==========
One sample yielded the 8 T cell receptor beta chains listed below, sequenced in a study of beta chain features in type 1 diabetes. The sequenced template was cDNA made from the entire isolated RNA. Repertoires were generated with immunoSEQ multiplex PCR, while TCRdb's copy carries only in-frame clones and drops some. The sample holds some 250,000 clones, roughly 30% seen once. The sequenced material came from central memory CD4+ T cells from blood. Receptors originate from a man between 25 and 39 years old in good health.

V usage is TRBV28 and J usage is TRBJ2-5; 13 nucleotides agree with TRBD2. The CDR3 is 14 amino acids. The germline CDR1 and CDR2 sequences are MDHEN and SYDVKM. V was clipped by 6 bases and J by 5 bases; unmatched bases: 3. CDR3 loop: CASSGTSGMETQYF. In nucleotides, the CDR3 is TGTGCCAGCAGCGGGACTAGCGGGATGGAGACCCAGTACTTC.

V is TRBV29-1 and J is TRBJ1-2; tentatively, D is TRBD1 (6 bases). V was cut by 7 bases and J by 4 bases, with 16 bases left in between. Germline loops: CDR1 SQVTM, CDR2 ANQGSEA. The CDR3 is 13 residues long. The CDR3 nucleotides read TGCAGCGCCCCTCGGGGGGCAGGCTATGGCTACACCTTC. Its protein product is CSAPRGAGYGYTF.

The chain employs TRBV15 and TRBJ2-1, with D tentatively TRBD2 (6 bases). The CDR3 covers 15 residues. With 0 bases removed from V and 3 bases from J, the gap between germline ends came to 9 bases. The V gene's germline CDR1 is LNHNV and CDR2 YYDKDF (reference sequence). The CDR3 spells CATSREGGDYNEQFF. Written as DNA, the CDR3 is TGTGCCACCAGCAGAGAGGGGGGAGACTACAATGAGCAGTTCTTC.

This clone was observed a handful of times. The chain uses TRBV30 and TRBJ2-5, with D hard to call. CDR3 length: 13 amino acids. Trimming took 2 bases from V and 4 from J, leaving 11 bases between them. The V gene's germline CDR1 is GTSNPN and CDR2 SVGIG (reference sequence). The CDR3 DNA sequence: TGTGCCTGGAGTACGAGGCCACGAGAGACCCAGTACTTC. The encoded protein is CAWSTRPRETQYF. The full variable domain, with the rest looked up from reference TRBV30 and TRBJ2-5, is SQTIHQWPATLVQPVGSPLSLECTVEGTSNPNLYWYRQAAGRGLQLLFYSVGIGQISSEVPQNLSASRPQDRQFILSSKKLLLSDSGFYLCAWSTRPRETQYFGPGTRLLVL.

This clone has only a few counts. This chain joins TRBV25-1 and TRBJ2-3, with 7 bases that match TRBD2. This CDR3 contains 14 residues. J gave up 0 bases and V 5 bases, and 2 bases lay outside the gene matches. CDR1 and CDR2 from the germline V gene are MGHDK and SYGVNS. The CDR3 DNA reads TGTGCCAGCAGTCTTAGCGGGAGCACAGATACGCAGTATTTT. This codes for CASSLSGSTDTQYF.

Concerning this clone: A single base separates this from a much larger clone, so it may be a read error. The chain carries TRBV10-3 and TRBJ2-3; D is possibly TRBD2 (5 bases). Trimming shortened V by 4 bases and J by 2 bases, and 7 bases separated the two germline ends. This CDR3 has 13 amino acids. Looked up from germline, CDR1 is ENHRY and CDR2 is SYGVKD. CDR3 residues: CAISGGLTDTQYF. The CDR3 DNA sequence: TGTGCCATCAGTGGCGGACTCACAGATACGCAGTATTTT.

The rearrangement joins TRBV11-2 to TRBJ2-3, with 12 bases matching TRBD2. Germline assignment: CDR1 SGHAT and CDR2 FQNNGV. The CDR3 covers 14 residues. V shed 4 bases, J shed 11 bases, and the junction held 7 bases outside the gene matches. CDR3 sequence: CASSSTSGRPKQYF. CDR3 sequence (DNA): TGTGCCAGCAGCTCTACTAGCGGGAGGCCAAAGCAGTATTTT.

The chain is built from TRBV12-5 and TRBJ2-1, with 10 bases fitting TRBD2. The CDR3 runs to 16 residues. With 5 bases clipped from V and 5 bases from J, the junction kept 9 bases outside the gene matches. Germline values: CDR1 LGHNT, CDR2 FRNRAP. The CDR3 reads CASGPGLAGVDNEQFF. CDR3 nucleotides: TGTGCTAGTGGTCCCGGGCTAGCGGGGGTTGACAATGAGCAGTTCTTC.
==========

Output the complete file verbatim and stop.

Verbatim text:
One sample yielded the 8 T cell receptor beta chains listed below, sequenced in a study of beta chain features in type 1 diabetes. The sequenced template was cDNA made from the entire isolated RNA. Repertoires were generated with immunoSEQ multiplex PCR, while TCRdb's copy carries only in-frame clones and drops some. The sample holds some 250,000 clones, roughly 30% seen once. The sequenced material came from central memory CD4+ T cells from blood. Receptors originate from a man between 25 and 39 years old in good health.

V usage is TRBV28 and J usage is TRBJ2-5; 13 nucleotides agree with TRBD2. The CDR3 is 14 amino acids. The germline CDR1 and CDR2 sequences are MDHEN and SYDVKM. V was clipped by 6 bases and J by 5 bases; unmatched bases: 3. CDR3 loop: CASSGTSGMETQYF. In nucleotides, the CDR3 is TGTGCCAGCAGCGGGACTAGCGGGATGGAGACCCAGTACTTC.

V is TRBV29-1 and J is TRBJ1-2; tentatively, D is TRBD1 (6 bases). V was cut by 7 bases and J by 4 bases, with 16 bases left in between. Germline loops: CDR1 SQVTM, CDR2 ANQGSEA. The CDR3 is 13 residues long. The CDR3 nucleotides read TGCAGCGCCCCTCGGGGGGCAGGCTATGGCTACACCTTC. Its protein product is CSAPRGAGYGYTF.

The chain employs TRBV15 and TRBJ2-1, with D tentatively TRBD2 (6 bases). The CDR3 covers 15 residues. With 0 bases removed from V and 3 bases from J, the gap between germline ends came to 9 bases. The V gene's germline CDR1 is LNHNV and CDR2 YYDKDF (reference sequence). The CDR3 spells CATSREGGDYNEQFF. Written as DNA, the CDR3 is TGTGCCACCAGCAGAGAGGGGGGAGACTACAATGAGCAGTTCTTC.

This clone was observed a handful of times. The chain uses TRBV30 and TRBJ2-5, with D hard to call. CDR3 length: 13 amino acids. Trimming took 2 bases from V and 4 from J, leaving 11 bases between them. The V gene's germline CDR1 is GTSNPN and CDR2 SVGIG (reference sequence). The CDR3 DNA sequence: TGTGCCTGGAGTACGAGGCCACGAGAGACCCAGTACTTC. The encoded protein is CAWSTRPRETQYF. The full variable domain, with the rest looked up from reference TRBV30 and TRBJ2-5, is SQTIHQWPATLVQPVGSPLSLECTVEGTSNPNLYWYRQAAGRGLQLLFYSVGIGQISSEVPQNLSASRPQDRQFILSSKKLLLSDSGFYLCAWSTRPRETQYFGPGTRLLVL.

This clone has only a few counts. This chain joins TRBV25-1 and TRBJ2-3, with 7 bases that match TRBD2. This CDR3 contains 14 residues. J gave up 0 bases and V 5 bases, and 2 bases lay outside the gene matches. CDR1 and CDR2 from the germline V gene are MGHDK and SYGVNS. The CDR3 DNA reads TGTGCCAGCAGTCTTAGCGGGAGCACAGATACGCAGTATTTT. This codes for CASSLSGSTDTQYF.

Concerning this clone: A single base separates this from a much larger clone, so it may be a read error. The chain carries TRBV10-3 and TRBJ2-3; D is possibly TRBD2 (5 bases). Trimming shortened V by 4 bases and J by 2 bases, and 7 bases separated the two germline ends. This CDR3 has 13 amino acids. Looked up from germline, CDR1 is ENHRY and CDR2 is SYGVKD. CDR3 residues: CAISGGLTDTQYF. The CDR3 DNA sequence: TGTGCCATCAGTGGCGGACTCACAGATACGCAGTATTTT.

The rearrangement joins TRBV11-2 to TRBJ2-3, with 12 bases matching TRBD2. Germline assignment: CDR1 SGHAT and CDR2 FQNNGV. The CDR3 covers 14 residues. V shed 4 bases, J shed 11 bases, and the junction held 7 bases outside the gene matches. CDR3 sequence: CASSSTSGRPKQYF. CDR3 sequence (DNA): TGTGCCAGCAGCTCTACTAGCGGGAGGCCAAAGCAGTATTTT.

The chain is built from TRBV12-5 and TRBJ2-1, with 10 bases fitting TRBD2. The CDR3 runs to 16 residues. With 5 bases clipped from V and 5 bases from J, the junction kept 9 bases outside the gene matches. Germline values: CDR1 LGHNT, CDR2 FRNRAP. The CDR3 reads CASGPGLAGVDNEQFF. CDR3 nucleotides: TGTGCTAGTGGTCCCGGGCTAGCGGGGGTTGACAATGAGCAGTTCTTC.